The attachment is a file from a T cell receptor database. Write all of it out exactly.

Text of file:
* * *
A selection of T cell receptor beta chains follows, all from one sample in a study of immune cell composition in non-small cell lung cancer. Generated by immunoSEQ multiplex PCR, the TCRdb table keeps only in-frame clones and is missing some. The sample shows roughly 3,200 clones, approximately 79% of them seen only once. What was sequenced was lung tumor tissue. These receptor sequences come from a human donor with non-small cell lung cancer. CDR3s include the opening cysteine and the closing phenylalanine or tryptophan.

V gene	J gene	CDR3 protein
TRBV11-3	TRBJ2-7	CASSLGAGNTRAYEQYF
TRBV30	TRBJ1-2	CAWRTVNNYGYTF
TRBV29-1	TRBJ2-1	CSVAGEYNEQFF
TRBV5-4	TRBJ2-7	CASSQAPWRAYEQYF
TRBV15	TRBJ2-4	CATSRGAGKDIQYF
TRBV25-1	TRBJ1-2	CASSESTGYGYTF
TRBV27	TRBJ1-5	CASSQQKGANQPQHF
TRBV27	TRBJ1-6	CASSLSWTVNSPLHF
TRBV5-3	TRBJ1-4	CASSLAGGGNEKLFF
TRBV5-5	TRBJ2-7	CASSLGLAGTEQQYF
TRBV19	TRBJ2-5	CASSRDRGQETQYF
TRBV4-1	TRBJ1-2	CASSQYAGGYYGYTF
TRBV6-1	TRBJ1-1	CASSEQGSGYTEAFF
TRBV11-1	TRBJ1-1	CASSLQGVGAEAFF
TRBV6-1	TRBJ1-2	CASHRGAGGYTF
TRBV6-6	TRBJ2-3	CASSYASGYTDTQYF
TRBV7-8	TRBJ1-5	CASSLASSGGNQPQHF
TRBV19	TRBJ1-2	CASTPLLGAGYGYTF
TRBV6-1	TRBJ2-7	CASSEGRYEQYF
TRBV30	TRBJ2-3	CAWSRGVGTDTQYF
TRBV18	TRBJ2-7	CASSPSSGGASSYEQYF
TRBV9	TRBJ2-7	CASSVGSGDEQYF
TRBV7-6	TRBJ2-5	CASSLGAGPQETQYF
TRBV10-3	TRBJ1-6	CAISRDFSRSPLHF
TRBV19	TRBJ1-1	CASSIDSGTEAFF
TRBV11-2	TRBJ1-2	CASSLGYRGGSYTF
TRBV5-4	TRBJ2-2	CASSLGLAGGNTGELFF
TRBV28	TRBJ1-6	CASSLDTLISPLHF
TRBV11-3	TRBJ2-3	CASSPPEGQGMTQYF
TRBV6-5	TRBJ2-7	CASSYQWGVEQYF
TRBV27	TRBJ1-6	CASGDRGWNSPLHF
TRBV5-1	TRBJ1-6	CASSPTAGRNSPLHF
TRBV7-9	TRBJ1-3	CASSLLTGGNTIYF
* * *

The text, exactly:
A selection of T cell receptor beta chains follows, all from one sample in a study of immune cell composition in non-small cell lung cancer. Generated by immunoSEQ multiplex PCR, the TCRdb table keeps only in-frame clones and is missing some. The sample shows roughly 3,200 clones, approximately 79% of them seen only once. What was sequenced was lung tumor tissue. These receptor sequences come from a human donor with non-small cell lung cancer. CDR3s include the opening cysteine and the closing phenylalanine or tryptophan.

V gene	J gene	CDR3 protein
TRBV11-3	TRBJ2-7	CASSLGAGNTRAYEQYF
TRBV30	TRBJ1-2	CAWRTVNNYGYTF
TRBV29-1	TRBJ2-1	CSVAGEYNEQFF
TRBV5-4	TRBJ2-7	CASSQAPWRAYEQYF
TRBV15	TRBJ2-4	CATSRGAGKDIQYF
TRBV25-1	TRBJ1-2	CASSESTGYGYTF
TRBV27	TRBJ1-5	CASSQQKGANQPQHF
TRBV27	TRBJ1-6	CASSLSWTVNSPLHF
TRBV5-3	TRBJ1-4	CASSLAGGGNEKLFF
TRBV5-5	TRBJ2-7	CASSLGLAGTEQQYF
TRBV19	TRBJ2-5	CASSRDRGQETQYF
TRBV4-1	TRBJ1-2	CASSQYAGGYYGYTF
TRBV6-1	TRBJ1-1	CASSEQGSGYTEAFF
TRBV11-1	TRBJ1-1	CASSLQGVGAEAFF
TRBV6-1	TRBJ1-2	CASHRGAGGYTF
TRBV6-6	TRBJ2-3	CASSYASGYTDTQYF
TRBV7-8	TRBJ1-5	CASSLASSGGNQPQHF
TRBV19	TRBJ1-2	CASTPLLGAGYGYTF
TRBV6-1	TRBJ2-7	CASSEGRYEQYF
TRBV30	TRBJ2-3	CAWSRGVGTDTQYF
TRBV18	TRBJ2-7	CASSPSSGGASSYEQYF
TRBV9	TRBJ2-7	CASSVGSGDEQYF
TRBV7-6	TRBJ2-5	CASSLGAGPQETQYF
TRBV10-3	TRBJ1-6	CAISRDFSRSPLHF
TRBV19	TRBJ1-1	CASSIDSGTEAFF
TRBV11-2	TRBJ1-2	CASSLGYRGGSYTF
TRBV5-4	TRBJ2-2	CASSLGLAGGNTGELFF
TRBV28	TRBJ1-6	CASSLDTLISPLHF
TRBV11-3	TRBJ2-3	CASSPPEGQGMTQYF
TRBV6-5	TRBJ2-7	CASSYQWGVEQYF
TRBV27	TRBJ1-6	CASGDRGWNSPLHF
TRBV5-1	TRBJ1-6	CASSPTAGRNSPLHF
TRBV7-9	TRBJ1-3	CASSLLTGGNTIYF